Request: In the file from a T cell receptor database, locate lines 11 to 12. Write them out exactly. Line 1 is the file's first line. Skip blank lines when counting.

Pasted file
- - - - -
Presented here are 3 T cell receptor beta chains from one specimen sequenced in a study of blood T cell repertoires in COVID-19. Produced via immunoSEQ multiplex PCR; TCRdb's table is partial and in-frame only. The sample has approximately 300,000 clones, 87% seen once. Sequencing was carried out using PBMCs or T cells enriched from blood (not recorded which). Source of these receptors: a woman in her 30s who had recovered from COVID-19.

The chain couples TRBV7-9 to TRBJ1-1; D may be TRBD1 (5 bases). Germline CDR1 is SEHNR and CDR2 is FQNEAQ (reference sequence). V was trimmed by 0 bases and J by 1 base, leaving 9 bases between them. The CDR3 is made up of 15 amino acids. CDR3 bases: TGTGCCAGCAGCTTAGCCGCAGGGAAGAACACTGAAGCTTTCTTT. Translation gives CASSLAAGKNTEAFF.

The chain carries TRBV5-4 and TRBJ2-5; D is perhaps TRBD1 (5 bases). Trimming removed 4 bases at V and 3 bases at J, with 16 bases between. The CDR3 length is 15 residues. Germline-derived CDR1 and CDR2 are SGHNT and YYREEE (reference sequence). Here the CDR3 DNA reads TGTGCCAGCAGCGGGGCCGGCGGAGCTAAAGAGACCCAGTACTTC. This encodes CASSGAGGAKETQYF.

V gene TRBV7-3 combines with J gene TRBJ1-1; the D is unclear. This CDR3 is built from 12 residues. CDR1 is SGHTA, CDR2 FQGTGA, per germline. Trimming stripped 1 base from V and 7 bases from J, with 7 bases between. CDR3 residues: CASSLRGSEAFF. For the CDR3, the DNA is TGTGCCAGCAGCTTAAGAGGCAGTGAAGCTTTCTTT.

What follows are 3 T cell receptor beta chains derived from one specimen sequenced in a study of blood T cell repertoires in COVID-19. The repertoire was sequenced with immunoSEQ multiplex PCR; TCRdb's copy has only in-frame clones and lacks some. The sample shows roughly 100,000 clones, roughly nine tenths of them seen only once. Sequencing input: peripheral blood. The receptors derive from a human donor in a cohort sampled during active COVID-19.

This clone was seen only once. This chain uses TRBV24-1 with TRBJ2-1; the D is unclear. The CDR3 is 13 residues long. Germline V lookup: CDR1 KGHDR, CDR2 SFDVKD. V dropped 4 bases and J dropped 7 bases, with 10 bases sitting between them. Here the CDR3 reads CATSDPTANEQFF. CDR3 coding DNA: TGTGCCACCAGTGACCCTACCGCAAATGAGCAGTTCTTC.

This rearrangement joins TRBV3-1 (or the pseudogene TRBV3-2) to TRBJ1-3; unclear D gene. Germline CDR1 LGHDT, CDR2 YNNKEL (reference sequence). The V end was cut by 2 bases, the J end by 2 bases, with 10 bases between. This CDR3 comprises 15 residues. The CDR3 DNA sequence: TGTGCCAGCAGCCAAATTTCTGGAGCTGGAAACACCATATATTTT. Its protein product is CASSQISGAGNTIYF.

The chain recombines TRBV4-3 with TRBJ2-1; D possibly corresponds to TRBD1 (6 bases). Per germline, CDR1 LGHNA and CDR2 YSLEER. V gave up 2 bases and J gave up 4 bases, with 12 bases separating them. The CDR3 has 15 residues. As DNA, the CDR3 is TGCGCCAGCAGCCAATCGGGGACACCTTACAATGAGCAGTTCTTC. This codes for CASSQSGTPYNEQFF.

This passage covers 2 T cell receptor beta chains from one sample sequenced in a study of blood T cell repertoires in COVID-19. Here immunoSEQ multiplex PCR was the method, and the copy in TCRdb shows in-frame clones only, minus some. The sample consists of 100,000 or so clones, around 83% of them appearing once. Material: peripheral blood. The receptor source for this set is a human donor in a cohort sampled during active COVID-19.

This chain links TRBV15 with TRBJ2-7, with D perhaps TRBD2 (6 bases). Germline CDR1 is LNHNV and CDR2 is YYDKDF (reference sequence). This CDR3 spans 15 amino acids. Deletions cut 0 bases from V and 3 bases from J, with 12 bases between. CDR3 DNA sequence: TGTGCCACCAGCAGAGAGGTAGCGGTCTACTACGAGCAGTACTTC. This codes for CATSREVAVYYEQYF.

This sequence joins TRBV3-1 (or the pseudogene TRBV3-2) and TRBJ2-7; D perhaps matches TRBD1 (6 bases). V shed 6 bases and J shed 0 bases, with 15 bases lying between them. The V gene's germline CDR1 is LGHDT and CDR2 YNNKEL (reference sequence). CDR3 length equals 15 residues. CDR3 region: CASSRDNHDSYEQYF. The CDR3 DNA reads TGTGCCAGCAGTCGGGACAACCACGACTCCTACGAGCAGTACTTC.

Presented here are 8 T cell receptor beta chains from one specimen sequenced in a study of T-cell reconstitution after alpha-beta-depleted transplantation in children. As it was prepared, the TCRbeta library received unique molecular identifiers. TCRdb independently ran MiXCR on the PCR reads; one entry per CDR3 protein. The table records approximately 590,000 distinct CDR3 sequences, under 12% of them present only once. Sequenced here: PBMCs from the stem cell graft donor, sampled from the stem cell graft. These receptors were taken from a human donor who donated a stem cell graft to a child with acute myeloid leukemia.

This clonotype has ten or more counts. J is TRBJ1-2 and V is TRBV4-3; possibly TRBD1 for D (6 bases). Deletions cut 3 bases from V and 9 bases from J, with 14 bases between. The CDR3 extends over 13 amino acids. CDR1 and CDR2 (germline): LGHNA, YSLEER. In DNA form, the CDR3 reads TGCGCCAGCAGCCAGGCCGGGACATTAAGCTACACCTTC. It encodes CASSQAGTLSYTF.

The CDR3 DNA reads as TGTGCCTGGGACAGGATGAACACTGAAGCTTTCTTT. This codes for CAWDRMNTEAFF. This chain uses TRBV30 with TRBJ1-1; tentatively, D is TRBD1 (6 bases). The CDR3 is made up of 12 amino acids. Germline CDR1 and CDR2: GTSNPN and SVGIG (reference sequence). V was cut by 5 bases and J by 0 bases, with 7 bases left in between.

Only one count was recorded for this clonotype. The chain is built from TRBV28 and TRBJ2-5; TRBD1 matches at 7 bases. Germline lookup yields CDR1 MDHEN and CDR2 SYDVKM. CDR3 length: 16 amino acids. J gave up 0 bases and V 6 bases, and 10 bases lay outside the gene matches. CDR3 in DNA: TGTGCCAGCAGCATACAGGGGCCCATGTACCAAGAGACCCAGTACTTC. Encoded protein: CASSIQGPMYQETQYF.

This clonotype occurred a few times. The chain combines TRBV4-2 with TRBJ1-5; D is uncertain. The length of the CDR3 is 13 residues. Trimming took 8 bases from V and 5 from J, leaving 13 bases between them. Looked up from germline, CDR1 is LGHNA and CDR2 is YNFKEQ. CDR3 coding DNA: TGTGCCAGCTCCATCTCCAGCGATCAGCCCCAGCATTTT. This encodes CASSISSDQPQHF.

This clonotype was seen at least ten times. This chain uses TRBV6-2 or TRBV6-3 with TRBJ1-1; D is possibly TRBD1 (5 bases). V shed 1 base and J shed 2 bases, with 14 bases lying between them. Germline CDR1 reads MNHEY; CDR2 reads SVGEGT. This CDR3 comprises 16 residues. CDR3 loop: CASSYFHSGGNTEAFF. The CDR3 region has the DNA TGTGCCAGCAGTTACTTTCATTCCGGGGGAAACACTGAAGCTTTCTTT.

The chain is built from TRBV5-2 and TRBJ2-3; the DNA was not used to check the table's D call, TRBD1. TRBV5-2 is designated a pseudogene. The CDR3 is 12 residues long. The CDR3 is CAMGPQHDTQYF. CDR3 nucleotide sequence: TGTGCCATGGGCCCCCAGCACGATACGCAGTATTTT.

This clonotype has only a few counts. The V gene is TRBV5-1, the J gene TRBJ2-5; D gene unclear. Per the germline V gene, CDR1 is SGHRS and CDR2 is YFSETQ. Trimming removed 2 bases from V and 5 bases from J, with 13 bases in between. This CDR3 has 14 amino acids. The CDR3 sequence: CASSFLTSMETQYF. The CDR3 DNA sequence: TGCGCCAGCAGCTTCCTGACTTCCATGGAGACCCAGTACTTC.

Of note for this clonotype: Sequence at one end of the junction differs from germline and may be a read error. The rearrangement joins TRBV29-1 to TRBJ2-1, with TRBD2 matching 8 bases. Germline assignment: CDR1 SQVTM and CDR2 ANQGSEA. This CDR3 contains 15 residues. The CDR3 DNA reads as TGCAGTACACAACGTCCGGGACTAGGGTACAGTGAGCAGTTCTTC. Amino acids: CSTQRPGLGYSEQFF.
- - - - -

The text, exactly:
This sequence joins TRBV3-1 (or the pseudogene TRBV3-2) and TRBJ2-7; D perhaps matches TRBD1 (6 bases). V shed 6 bases and J shed 0 bases, with 15 bases lying between them. The V gene's germline CDR1 is LGHDT and CDR2 YNNKEL (reference sequence). CDR3 length equals 15 residues. CDR3 region: CASSRDNHDSYEQYF. The CDR3 DNA reads TGTGCCAGCAGTCGGGACAACCACGACTCCTACGAGCAGTACTTC.

Presented here are 8 T cell receptor beta chains from one specimen sequenced in a study of T-cell reconstitution after alpha-beta-depleted transplantation in children. As it was prepared, the TCRbeta library received unique molecular identifiers. TCRdb independently ran MiXCR on the PCR reads; one entry per CDR3 protein. The table records approximately 590,000 distinct CDR3 sequences, under 12% of them present only once. Sequenced here: PBMCs from the stem cell graft donor, sampled from the stem cell graft. These receptors were taken from a human donor who donated a stem cell graft to a child with acute myeloid leukemia.